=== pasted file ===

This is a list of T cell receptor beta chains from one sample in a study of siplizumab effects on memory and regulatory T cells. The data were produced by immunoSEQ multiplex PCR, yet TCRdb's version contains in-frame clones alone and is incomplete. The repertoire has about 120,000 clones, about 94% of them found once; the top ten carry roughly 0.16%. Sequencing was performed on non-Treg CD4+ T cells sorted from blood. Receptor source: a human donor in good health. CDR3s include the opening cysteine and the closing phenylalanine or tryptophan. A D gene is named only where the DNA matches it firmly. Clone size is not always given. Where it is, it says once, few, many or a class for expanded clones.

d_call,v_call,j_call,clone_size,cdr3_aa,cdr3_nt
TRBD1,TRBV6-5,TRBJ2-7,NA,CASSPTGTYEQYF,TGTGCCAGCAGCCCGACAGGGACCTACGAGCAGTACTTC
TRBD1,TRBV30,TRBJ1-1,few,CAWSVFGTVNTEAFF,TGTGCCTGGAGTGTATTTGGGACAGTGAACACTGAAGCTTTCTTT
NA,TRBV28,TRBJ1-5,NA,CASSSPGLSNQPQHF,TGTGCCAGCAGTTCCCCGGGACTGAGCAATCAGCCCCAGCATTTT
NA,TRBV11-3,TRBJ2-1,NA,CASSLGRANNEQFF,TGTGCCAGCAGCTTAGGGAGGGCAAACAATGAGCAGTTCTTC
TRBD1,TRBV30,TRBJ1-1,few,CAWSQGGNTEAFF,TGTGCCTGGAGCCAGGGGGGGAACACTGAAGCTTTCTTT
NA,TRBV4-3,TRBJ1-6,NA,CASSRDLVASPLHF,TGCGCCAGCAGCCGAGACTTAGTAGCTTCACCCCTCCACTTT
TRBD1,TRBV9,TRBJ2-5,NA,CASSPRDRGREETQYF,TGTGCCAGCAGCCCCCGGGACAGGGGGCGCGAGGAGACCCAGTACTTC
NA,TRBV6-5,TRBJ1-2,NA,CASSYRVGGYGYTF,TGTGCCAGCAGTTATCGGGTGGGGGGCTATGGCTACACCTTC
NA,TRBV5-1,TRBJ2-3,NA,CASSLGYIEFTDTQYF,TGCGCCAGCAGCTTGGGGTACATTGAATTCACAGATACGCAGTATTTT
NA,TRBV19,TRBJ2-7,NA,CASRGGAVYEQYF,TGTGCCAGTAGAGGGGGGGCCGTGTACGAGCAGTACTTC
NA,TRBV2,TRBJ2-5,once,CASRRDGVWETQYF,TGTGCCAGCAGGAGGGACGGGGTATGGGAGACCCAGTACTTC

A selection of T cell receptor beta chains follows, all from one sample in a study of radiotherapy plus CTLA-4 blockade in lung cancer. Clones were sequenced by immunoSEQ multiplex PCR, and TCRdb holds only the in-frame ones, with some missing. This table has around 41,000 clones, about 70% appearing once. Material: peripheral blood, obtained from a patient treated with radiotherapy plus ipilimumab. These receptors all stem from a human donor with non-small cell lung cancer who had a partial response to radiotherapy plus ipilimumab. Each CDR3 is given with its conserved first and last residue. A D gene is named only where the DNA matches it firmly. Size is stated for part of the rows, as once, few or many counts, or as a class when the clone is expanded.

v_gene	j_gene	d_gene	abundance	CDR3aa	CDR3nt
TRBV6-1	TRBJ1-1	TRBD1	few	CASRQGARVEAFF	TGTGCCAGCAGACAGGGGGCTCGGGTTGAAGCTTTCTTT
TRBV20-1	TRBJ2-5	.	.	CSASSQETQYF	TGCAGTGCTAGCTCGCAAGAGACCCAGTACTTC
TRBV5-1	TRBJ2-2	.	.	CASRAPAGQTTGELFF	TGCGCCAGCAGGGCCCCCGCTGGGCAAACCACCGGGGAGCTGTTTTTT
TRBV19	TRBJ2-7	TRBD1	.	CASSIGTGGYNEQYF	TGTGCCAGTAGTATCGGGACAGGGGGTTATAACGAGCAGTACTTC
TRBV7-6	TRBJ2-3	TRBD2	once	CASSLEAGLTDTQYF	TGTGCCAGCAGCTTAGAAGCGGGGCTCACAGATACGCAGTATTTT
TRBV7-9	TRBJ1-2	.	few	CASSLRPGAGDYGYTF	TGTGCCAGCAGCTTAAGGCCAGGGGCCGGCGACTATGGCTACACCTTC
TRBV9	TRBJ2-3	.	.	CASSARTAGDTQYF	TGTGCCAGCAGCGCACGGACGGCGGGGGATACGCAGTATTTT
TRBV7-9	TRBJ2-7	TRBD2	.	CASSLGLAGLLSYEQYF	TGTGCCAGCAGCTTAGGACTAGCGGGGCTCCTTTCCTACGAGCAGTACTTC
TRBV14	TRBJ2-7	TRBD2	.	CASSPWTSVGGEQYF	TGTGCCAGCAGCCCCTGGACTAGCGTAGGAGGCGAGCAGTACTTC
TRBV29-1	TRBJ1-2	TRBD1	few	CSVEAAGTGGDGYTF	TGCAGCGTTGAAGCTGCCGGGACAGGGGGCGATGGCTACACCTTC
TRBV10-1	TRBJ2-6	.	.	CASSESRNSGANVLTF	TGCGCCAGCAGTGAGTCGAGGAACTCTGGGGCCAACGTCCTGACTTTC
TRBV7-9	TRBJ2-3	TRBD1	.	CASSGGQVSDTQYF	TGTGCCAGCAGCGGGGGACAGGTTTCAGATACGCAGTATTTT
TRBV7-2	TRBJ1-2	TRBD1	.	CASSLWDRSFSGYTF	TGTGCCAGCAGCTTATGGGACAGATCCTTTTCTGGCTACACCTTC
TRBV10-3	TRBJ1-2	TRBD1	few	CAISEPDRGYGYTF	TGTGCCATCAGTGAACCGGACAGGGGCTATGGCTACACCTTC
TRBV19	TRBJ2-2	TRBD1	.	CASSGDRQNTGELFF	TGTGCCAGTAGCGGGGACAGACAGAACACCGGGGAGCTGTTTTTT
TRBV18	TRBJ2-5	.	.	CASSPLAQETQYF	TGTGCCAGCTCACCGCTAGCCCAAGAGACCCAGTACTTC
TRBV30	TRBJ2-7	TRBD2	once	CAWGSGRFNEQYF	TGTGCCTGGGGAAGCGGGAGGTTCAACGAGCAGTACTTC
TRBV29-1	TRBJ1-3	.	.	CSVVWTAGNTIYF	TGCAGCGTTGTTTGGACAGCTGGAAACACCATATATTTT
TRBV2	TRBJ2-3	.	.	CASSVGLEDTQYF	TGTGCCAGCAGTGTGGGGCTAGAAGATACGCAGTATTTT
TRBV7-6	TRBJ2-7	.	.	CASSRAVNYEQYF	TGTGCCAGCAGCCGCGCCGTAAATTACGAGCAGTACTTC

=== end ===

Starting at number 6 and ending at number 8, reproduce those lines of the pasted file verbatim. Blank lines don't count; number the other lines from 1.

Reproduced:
NA,TRBV11-3,TRBJ2-1,NA,CASSLGRANNEQFF,TGTGCCAGCAGCTTAGGGAGGGCAAACAATGAGCAGTTCTTC
TRBD1,TRBV30,TRBJ1-1,few,CAWSQGGNTEAFF,TGTGCCTGGAGCCAGGGGGGGAACACTGAAGCTTTCTTT
NA,TRBV4-3,TRBJ1-6,NA,CASSRDLVASPLHF,TGCGCCAGCAGCCGAGACTTAGTAGCTTCACCCCTCCACTTT